Britain's Prime Minister David Cameron has called on NATO to rethink its long-term relationship with Russia following its "illegal" actions in Ukraine and strike an agreement on how to sustain a robust presence in Eastern Europe.
In a letter to alliance leaders released Saturday, Cameron said it is clear that Russia views NATO as an adversary and that member states must strengthen their ability to respond quickly to any threat.
"We must accept that the co-operation of recent years is not currently possible because of Russia's own illegal actions in NATO's neighbourhood and revisit the principles that guide our relationship with Russia," Cameron said.
His comments follow the release of a report from a British parliamentary committee, which said Russian actions have posed fundamental questions about the alliance's ability to defend member states.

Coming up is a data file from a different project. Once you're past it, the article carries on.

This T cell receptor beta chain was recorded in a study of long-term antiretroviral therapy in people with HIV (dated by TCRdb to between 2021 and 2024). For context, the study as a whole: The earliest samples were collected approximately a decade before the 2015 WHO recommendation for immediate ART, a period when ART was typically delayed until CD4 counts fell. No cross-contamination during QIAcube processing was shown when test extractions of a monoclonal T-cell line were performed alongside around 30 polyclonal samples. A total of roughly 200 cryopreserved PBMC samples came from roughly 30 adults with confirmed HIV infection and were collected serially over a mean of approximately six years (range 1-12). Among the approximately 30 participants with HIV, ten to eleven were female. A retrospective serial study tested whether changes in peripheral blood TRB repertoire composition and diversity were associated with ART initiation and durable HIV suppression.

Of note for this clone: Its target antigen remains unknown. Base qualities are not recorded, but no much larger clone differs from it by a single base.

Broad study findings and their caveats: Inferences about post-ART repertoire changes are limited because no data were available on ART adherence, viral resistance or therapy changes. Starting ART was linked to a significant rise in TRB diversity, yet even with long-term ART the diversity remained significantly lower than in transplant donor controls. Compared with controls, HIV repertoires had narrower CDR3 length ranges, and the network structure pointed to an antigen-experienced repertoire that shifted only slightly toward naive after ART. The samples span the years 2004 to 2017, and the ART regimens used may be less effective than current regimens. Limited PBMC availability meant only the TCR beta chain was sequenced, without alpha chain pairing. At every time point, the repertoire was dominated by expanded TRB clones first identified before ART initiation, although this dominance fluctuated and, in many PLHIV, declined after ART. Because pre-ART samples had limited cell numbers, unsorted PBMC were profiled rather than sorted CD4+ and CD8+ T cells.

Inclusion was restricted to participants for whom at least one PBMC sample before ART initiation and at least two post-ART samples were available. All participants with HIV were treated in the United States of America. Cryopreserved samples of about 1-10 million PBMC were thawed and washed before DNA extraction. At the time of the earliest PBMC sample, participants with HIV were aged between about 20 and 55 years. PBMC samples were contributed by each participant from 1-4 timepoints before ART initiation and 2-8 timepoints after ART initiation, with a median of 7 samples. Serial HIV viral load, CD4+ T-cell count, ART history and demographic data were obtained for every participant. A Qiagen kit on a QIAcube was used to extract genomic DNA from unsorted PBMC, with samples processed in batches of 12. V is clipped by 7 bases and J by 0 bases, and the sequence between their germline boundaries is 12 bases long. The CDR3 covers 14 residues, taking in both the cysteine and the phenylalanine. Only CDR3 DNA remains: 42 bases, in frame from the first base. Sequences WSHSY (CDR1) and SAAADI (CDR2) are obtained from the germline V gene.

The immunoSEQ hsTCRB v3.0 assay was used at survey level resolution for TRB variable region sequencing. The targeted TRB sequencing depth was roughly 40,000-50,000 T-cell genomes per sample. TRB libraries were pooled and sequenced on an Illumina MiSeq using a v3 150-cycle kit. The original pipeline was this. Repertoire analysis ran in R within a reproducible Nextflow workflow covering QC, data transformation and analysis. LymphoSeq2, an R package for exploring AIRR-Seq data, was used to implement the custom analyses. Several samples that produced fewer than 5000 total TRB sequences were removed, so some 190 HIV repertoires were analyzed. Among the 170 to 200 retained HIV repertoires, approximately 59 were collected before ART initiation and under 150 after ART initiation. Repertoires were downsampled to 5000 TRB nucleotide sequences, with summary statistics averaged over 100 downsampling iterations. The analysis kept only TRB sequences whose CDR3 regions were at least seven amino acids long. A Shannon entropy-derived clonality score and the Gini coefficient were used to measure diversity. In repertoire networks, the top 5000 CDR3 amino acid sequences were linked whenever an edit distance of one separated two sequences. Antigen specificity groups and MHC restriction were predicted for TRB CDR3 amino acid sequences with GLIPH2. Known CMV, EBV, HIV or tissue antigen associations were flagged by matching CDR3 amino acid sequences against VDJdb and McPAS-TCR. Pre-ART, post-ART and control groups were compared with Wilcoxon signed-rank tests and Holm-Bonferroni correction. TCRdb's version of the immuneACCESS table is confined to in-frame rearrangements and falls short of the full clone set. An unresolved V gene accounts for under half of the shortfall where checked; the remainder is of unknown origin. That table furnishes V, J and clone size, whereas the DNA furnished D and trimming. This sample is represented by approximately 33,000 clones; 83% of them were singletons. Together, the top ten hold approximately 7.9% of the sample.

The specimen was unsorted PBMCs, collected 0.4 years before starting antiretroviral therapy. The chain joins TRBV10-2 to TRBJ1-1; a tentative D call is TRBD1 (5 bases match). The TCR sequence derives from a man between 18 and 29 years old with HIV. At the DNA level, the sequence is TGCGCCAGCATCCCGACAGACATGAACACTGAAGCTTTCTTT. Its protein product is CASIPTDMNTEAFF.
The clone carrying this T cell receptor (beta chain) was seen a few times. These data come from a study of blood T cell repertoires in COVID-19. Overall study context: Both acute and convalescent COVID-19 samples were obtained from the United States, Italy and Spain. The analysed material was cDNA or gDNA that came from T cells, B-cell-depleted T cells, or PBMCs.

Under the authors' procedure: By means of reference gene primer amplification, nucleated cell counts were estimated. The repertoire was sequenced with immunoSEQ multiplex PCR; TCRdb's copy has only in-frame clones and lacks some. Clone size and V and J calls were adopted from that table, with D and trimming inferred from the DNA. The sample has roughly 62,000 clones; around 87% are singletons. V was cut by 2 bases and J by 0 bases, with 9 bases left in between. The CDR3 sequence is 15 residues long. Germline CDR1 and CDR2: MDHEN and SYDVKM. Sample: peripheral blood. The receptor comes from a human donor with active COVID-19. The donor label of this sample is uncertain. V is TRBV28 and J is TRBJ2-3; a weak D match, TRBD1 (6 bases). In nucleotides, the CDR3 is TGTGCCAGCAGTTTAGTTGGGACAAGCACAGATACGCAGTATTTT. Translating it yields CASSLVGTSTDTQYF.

Recent events in Ukraine, following the cyberattack on Estonia in 2007 and the Russian invasion of Georgia in 2008, "have revealed alarming deficiencies in the state of NATO preparedness, which will be tough to fix," the committee said.
Cameron says that today's world is more unpredictable as "Russia has ripped up the rulebook with its illegal annexation of Crimea and aggressive destabilization of Ukraine."
The prime minister's letter comes six weeks before a NATO summit in Wales, the first such meeting in the U.K. since Margaret Thatcher hosted the alliance 1990 as the Cold War was coming to a close.